That’s why I didn’t want to put this out there right away. I figured that any kneejerk reactions wouldn’t do this show’s legacy justice, and so I would wait for those emotions to subside until I was sure that there was no bias in my opinions. Now I’m sure, and what I truly believe is that the last six episodes were in keeping with the spirit and themes of Game of Thrones. They weren’t perfect but I enjoyed them for what they were. There just weren’t enough episodes to truly stick that landing.
So if you were devastated by the events that transpired in season eight and feel that the entire series was ruined as a result of where your favorite characters wound up, maybe take a moment and see what I have to say. Perhaps I can talk you down from the ledge a little bit. Obviously, spoilers are coming, but if you haven’t watched the series from beginning to end by now, odds are you aren’t going to. Carry on ye who enter.
Imagine my surprise a few weeks ago when I turned on Last Week Tonight, my favorite news satire program, and the topic of his show was WWE, which I’ve been a fan of since I was a little kid. Oliver’s role as a force of chaotic good always makes for a hysterical 30 minutes, and as he says, “Wrestling is better than the things you like,” so at first you’d think this would be the best of both worlds.
But then the main story for his topic turned to a subject that is nowhere near as fun: the welfare of pro wrestlers who work for WWE. Oliver’s goal was to raise awareness for the good of the wrestlers, not for the multi-million dollar corporation for which they perform, because stop me if you’ve heard this before: the corporation takes advantage of its employees for its own financial gain.
It’s a subject that is probably news to people who don’t watch wrestling, one that I and all other diehard wrestling fans have been aware of for quite some time and something that isn’t going to get any better if it doesn’t receive mainstream attention. I thought it was a quality segment and if you’re so inclined, you can watch it here:
Whenever I start to think of all the wrestlers who end their careers broken, alone and too often dead at an early age, my mind always shifts to The Wrestler, Darren Aronofsky’s brutally mesmerizing 2008 film starring Mickey Rourke.
I was never much of a Wes Anderson fan growing up.
Perhaps I was too young or too impatient to understand his style of filmmaking. I remember watching The Royal Tenenbaums when it came out and, other than the scene when Danny Glover falls into a ditch as he’s walking alongside Anjelica Houston, I didn’t laugh once. There were excerpts of critics praising that movie all over the case of the DVD, so what was I missing?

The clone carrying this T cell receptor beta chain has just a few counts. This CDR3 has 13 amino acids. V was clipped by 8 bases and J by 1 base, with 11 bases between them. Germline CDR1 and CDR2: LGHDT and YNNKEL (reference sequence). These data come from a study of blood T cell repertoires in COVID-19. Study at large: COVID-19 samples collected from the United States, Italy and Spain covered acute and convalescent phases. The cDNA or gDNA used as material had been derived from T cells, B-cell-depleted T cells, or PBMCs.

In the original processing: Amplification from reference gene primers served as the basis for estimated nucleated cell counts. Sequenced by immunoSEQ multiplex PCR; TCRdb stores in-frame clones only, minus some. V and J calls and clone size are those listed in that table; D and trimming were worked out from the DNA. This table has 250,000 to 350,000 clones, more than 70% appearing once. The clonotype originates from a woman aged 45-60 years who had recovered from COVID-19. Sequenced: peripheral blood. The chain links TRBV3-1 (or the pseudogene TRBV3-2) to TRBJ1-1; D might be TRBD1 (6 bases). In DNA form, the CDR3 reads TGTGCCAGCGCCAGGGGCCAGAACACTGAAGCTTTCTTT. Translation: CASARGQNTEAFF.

It wasn’t until it was screened for us during my senior year of high school that it finally clicked for me. I guess you have to experience your own period of growing pains filled with awkward moments before you can grasp that absurd and ironic sense of humor. Or maybe that was exclusive to me. Whatever the reason that it took me so long, I’ve been a fan of his ever since.
I’m also a fan of collecting movies. The guest bedroom in my apartment has shelves packed full of blu-ray discs, which is a testament to my fiance’s patience to put up with that sort of thing and a perfect example of why nowadays most people opt for streaming: storing that many movies is a big pain in the ass. For me, it’s more of a labor of love and when I found out that Anderson has gradually been remastering all of his feature films and releasing them on blu-ray through the Criterion Collection, I knew that I had to have them.
Which brings me here. If you’re going to buy all of these films, watch them and try to turn it into a series for your blog, you have to start at the beginning.
You may have noticed that it’s been a little quiet around here lately. I have a habit of not forcing myself to write unless I feel a great surge of inspiration. I wouldn’t say that this is the best way to complete your next piece as a writer, as it’s a good rule of thumb to fight through these periods of “writer’s block” and just get something down (a rule that I am admittedly very bad at following).
My goal for the future is to break this habit. My goal for today is to tell you about the surge of inspiration that hit me on Monday while I was taking the train downtown. It involves George Clooney and a little film known as Up in the Air. Why did a movie from 2009 randomly pop in my head while I was on the light rail? No idea. This is one of the reasons that I liken films to old friends: you can go months or even years without coming across them, but one day they just appear again and you instantly reconnect with them.
Maybe part of the reason it was this particular film is that Up in the Air is all about connections: the ones we don’t make, the ones we do and wish we hadn’t, and the startling realization that life just isn’t the same without them.
In order to truly explore this, I am going to go in-depth with the plot details here. If you continue, you’ve already seen the movie or just don’t care about spoilers. Power to you.